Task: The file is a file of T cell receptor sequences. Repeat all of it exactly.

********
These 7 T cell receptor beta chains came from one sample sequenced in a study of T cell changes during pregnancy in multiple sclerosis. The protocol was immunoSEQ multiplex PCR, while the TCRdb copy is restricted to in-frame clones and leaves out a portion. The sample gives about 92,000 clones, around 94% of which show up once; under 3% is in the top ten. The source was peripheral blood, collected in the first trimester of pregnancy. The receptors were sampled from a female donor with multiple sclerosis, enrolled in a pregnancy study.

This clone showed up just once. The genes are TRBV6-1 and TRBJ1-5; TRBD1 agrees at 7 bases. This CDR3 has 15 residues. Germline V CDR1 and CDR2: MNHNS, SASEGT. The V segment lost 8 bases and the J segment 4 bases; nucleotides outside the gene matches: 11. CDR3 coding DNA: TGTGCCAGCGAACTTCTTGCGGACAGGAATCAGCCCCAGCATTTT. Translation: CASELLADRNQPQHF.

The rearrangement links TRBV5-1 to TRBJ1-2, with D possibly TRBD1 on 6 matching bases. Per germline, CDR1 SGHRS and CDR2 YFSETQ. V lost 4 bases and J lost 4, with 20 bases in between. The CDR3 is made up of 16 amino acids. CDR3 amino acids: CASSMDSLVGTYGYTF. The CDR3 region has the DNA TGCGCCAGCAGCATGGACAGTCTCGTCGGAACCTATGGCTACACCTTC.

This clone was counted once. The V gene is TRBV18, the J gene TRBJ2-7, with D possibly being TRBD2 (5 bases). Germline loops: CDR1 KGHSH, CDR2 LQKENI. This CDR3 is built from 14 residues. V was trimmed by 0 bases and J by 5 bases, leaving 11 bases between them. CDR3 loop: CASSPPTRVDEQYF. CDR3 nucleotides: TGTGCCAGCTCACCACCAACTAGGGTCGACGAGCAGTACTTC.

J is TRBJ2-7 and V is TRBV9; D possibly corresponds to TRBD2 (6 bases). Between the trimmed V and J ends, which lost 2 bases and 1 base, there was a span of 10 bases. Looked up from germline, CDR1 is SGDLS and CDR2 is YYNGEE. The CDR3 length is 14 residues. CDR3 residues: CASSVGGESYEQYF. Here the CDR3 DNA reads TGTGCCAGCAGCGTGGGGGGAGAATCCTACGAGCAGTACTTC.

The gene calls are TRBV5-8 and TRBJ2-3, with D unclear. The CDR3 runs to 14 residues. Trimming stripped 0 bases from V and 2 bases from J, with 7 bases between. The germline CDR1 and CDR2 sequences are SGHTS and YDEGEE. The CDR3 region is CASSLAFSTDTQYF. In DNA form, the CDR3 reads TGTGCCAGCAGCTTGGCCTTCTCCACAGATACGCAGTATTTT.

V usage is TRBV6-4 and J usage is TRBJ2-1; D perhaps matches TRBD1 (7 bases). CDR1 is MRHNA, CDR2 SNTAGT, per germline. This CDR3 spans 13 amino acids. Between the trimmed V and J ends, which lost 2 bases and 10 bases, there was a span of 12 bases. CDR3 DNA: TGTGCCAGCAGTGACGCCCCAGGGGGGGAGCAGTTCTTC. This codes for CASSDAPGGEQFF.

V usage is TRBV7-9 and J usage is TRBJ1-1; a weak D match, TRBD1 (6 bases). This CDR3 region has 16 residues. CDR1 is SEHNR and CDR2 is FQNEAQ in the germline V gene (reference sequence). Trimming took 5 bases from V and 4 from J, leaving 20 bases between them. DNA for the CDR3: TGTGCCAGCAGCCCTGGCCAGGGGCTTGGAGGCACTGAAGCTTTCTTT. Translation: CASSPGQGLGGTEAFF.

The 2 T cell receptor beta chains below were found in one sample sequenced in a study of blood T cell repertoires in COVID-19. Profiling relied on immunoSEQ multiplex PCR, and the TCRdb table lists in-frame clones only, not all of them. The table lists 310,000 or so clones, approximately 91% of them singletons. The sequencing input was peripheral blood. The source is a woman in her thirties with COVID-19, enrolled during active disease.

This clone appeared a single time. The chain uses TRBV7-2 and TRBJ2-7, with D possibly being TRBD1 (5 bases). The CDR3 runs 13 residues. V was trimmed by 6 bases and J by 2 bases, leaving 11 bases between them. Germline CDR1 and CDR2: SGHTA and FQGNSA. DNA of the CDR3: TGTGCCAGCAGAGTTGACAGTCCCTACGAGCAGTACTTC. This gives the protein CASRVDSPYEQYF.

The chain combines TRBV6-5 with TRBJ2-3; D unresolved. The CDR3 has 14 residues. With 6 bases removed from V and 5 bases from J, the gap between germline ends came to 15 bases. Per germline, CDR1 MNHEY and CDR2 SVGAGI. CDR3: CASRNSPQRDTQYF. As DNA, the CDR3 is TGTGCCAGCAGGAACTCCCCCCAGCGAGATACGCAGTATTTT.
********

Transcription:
These 7 T cell receptor beta chains came from one sample sequenced in a study of T cell changes during pregnancy in multiple sclerosis. The protocol was immunoSEQ multiplex PCR, while the TCRdb copy is restricted to in-frame clones and leaves out a portion. The sample gives about 92,000 clones, around 94% of which show up once; under 3% is in the top ten. The source was peripheral blood, collected in the first trimester of pregnancy. The receptors were sampled from a female donor with multiple sclerosis, enrolled in a pregnancy study.

This clone showed up just once. The genes are TRBV6-1 and TRBJ1-5; TRBD1 agrees at 7 bases. This CDR3 has 15 residues. Germline V CDR1 and CDR2: MNHNS, SASEGT. The V segment lost 8 bases and the J segment 4 bases; nucleotides outside the gene matches: 11. CDR3 coding DNA: TGTGCCAGCGAACTTCTTGCGGACAGGAATCAGCCCCAGCATTTT. Translation: CASELLADRNQPQHF.

The rearrangement links TRBV5-1 to TRBJ1-2, with D possibly TRBD1 on 6 matching bases. Per germline, CDR1 SGHRS and CDR2 YFSETQ. V lost 4 bases and J lost 4, with 20 bases in between. The CDR3 is made up of 16 amino acids. CDR3 amino acids: CASSMDSLVGTYGYTF. The CDR3 region has the DNA TGCGCCAGCAGCATGGACAGTCTCGTCGGAACCTATGGCTACACCTTC.

This clone was counted once. The V gene is TRBV18, the J gene TRBJ2-7, with D possibly being TRBD2 (5 bases). Germline loops: CDR1 KGHSH, CDR2 LQKENI. This CDR3 is built from 14 residues. V was trimmed by 0 bases and J by 5 bases, leaving 11 bases between them. CDR3 loop: CASSPPTRVDEQYF. CDR3 nucleotides: TGTGCCAGCTCACCACCAACTAGGGTCGACGAGCAGTACTTC.

J is TRBJ2-7 and V is TRBV9; D possibly corresponds to TRBD2 (6 bases). Between the trimmed V and J ends, which lost 2 bases and 1 base, there was a span of 10 bases. Looked up from germline, CDR1 is SGDLS and CDR2 is YYNGEE. The CDR3 length is 14 residues. CDR3 residues: CASSVGGESYEQYF. Here the CDR3 DNA reads TGTGCCAGCAGCGTGGGGGGAGAATCCTACGAGCAGTACTTC.

The gene calls are TRBV5-8 and TRBJ2-3, with D unclear. The CDR3 runs to 14 residues. Trimming stripped 0 bases from V and 2 bases from J, with 7 bases between. The germline CDR1 and CDR2 sequences are SGHTS and YDEGEE. The CDR3 region is CASSLAFSTDTQYF. In DNA form, the CDR3 reads TGTGCCAGCAGCTTGGCCTTCTCCACAGATACGCAGTATTTT.

V usage is TRBV6-4 and J usage is TRBJ2-1; D perhaps matches TRBD1 (7 bases). CDR1 is MRHNA, CDR2 SNTAGT, per germline. This CDR3 spans 13 amino acids. Between the trimmed V and J ends, which lost 2 bases and 10 bases, there was a span of 12 bases. CDR3 DNA: TGTGCCAGCAGTGACGCCCCAGGGGGGGAGCAGTTCTTC. This codes for CASSDAPGGEQFF.

V usage is TRBV7-9 and J usage is TRBJ1-1; a weak D match, TRBD1 (6 bases). This CDR3 region has 16 residues. CDR1 is SEHNR and CDR2 is FQNEAQ in the germline V gene (reference sequence). Trimming took 5 bases from V and 4 from J, leaving 20 bases between them. DNA for the CDR3: TGTGCCAGCAGCCCTGGCCAGGGGCTTGGAGGCACTGAAGCTTTCTTT. Translation: CASSPGQGLGGTEAFF.

The 2 T cell receptor beta chains below were found in one sample sequenced in a study of blood T cell repertoires in COVID-19. Profiling relied on immunoSEQ multiplex PCR, and the TCRdb table lists in-frame clones only, not all of them. The table lists 310,000 or so clones, approximately 91% of them singletons. The sequencing input was peripheral blood. The source is a woman in her thirties with COVID-19, enrolled during active disease.

This clone appeared a single time. The chain uses TRBV7-2 and TRBJ2-7, with D possibly being TRBD1 (5 bases). The CDR3 runs 13 residues. V was trimmed by 6 bases and J by 2 bases, leaving 11 bases between them. Germline CDR1 and CDR2: SGHTA and FQGNSA. DNA of the CDR3: TGTGCCAGCAGAGTTGACAGTCCCTACGAGCAGTACTTC. This gives the protein CASRVDSPYEQYF.

The chain combines TRBV6-5 with TRBJ2-3; D unresolved. The CDR3 has 14 residues. With 6 bases removed from V and 5 bases from J, the gap between germline ends came to 15 bases. Per germline, CDR1 MNHEY and CDR2 SVGAGI. CDR3: CASRNSPQRDTQYF. As DNA, the CDR3 is TGTGCCAGCAGGAACTCCCCCCAGCGAGATACGCAGTATTTT.